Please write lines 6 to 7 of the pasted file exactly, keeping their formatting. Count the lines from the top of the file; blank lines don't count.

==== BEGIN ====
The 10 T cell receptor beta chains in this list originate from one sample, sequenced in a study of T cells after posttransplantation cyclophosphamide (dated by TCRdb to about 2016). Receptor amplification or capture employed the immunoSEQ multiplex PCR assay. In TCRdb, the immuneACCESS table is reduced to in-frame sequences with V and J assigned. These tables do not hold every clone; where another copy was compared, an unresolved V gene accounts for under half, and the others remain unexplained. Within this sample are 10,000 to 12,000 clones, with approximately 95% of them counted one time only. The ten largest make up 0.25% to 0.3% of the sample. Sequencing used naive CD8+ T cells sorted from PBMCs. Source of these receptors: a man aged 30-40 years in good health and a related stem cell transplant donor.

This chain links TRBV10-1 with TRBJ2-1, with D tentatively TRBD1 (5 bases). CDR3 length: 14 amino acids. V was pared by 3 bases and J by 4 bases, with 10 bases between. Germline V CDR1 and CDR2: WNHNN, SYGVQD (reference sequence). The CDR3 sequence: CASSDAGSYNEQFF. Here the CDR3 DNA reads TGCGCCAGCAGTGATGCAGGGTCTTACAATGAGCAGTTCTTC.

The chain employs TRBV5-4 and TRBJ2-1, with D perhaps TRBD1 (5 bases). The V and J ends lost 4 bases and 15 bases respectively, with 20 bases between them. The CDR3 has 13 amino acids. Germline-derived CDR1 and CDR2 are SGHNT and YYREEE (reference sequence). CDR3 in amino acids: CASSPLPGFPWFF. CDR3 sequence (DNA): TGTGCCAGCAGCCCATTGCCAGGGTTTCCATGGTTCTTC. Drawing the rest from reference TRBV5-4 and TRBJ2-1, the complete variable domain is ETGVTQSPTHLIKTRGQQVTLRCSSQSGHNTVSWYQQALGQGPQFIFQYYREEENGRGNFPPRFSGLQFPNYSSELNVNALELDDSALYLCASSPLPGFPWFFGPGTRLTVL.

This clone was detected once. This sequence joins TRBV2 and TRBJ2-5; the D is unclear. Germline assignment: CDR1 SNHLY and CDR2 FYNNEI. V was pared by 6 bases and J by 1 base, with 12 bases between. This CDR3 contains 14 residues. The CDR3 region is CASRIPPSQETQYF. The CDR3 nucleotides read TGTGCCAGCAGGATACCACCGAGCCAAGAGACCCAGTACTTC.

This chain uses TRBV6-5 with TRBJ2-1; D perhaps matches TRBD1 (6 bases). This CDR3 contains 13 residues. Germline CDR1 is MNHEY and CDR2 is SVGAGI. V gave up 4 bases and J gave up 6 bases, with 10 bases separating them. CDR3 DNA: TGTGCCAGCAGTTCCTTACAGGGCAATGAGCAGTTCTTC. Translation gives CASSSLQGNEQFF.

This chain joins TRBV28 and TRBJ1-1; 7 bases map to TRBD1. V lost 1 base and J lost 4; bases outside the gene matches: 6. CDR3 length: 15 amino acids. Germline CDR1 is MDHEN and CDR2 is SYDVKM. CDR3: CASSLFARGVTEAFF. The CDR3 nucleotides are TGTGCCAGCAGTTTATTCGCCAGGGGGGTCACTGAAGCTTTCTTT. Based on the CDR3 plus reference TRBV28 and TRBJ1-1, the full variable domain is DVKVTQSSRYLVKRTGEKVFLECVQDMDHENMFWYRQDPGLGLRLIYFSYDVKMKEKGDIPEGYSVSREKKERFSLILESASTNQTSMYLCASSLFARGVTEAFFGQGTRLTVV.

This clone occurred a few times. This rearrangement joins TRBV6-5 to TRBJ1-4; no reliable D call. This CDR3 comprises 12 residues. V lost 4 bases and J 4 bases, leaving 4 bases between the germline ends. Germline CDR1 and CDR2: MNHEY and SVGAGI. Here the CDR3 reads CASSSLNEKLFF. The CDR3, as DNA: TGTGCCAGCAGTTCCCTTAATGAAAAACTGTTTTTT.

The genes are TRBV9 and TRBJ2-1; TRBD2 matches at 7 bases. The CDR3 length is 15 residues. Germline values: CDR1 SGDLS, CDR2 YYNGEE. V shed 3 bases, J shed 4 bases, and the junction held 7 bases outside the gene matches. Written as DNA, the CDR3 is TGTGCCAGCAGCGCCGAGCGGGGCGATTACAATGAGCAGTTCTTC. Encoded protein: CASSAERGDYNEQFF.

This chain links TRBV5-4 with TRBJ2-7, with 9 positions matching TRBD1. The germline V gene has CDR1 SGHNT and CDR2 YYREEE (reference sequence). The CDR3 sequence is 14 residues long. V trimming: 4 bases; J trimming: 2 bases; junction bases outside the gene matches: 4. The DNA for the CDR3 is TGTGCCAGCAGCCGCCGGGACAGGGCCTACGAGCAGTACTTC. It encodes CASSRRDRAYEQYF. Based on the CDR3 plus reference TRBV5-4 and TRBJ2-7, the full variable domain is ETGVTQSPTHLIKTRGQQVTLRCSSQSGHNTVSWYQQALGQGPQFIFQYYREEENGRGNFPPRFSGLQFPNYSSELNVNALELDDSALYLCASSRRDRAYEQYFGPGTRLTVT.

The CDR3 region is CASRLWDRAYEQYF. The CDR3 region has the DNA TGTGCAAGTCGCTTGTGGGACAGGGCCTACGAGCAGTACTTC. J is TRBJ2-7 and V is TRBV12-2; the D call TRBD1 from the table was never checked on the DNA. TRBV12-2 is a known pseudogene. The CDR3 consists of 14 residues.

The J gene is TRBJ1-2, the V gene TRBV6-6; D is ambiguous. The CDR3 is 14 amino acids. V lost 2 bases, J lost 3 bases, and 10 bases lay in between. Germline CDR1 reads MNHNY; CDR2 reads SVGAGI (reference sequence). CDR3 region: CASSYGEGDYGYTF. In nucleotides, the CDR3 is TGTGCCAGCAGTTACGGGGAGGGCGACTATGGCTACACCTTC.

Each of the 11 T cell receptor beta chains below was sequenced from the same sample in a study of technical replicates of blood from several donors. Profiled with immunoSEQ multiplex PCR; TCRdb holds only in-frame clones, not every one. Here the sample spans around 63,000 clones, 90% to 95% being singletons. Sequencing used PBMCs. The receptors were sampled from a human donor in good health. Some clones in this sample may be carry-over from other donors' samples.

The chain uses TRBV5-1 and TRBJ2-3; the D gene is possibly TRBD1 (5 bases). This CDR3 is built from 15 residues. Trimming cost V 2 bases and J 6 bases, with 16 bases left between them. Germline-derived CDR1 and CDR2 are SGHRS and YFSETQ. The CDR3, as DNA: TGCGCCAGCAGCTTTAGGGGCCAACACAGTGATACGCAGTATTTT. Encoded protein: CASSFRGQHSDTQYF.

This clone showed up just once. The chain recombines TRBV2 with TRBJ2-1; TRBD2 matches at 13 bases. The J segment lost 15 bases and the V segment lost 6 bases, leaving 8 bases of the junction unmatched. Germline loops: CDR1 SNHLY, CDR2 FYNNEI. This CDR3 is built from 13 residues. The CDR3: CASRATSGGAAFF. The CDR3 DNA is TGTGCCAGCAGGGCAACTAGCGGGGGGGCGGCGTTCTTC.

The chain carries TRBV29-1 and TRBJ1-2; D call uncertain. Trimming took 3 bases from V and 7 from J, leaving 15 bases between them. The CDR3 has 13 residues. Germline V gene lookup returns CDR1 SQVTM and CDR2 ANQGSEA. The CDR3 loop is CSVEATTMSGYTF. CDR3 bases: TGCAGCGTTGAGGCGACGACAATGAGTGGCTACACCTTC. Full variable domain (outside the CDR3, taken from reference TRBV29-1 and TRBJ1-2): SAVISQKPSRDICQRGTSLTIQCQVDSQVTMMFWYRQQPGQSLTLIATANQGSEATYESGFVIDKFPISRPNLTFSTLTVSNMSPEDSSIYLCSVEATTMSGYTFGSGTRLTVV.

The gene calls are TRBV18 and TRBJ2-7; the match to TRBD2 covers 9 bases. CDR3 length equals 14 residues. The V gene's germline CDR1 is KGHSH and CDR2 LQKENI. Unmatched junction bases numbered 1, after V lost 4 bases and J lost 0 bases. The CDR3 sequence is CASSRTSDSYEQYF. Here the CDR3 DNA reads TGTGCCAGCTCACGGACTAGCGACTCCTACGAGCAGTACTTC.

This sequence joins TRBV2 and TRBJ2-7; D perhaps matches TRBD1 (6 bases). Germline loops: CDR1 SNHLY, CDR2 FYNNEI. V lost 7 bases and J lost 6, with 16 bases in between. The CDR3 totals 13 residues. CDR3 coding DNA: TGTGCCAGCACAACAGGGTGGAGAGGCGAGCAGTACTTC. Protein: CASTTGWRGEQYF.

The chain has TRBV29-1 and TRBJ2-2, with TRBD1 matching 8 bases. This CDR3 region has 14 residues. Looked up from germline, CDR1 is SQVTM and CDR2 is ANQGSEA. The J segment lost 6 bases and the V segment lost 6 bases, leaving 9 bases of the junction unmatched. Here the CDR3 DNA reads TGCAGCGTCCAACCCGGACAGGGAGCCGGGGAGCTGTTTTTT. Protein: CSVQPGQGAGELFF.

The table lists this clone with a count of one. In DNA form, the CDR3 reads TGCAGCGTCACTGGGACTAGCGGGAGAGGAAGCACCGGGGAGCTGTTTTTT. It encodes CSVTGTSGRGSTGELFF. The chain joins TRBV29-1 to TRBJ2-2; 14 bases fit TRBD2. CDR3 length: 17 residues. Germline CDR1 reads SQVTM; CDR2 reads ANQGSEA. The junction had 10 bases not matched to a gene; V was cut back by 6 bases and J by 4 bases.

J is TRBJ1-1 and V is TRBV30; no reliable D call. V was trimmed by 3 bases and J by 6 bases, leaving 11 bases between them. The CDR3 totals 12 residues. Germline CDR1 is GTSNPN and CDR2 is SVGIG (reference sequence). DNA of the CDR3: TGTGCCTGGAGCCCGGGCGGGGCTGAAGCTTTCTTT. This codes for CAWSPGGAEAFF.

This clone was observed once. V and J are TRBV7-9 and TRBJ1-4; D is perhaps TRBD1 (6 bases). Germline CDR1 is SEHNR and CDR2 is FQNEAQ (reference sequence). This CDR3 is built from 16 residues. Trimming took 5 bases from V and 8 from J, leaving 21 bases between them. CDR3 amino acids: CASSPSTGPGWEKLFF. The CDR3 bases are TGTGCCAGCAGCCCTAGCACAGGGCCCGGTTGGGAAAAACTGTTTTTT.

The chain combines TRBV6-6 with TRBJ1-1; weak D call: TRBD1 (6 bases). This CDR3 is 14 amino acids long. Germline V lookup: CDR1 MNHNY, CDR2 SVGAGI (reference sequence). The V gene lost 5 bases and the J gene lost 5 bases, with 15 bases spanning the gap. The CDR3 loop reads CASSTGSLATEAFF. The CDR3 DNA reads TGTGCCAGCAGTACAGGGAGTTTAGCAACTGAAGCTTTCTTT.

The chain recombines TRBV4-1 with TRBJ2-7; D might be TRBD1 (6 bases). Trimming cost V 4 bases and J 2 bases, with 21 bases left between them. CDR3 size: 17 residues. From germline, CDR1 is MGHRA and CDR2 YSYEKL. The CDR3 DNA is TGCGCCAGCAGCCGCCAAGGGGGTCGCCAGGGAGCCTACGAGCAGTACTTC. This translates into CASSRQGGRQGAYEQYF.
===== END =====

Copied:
This chain joins TRBV28 and TRBJ1-1; 7 bases map to TRBD1. V lost 1 base and J lost 4; bases outside the gene matches: 6. CDR3 length: 15 amino acids. Germline CDR1 is MDHEN and CDR2 is SYDVKM. CDR3: CASSLFARGVTEAFF. The CDR3 nucleotides are TGTGCCAGCAGTTTATTCGCCAGGGGGGTCACTGAAGCTTTCTTT. Based on the CDR3 plus reference TRBV28 and TRBJ1-1, the full variable domain is DVKVTQSSRYLVKRTGEKVFLECVQDMDHENMFWYRQDPGLGLRLIYFSYDVKMKEKGDIPEGYSVSREKKERFSLILESASTNQTSMYLCASSLFARGVTEAFFGQGTRLTVV.

This clone occurred a few times. This rearrangement joins TRBV6-5 to TRBJ1-4; no reliable D call. This CDR3 comprises 12 residues. V lost 4 bases and J 4 bases, leaving 4 bases between the germline ends. Germline CDR1 and CDR2: MNHEY and SVGAGI. Here the CDR3 reads CASSSLNEKLFF. The CDR3, as DNA: TGTGCCAGCAGTTCCCTTAATGAAAAACTGTTTTTT.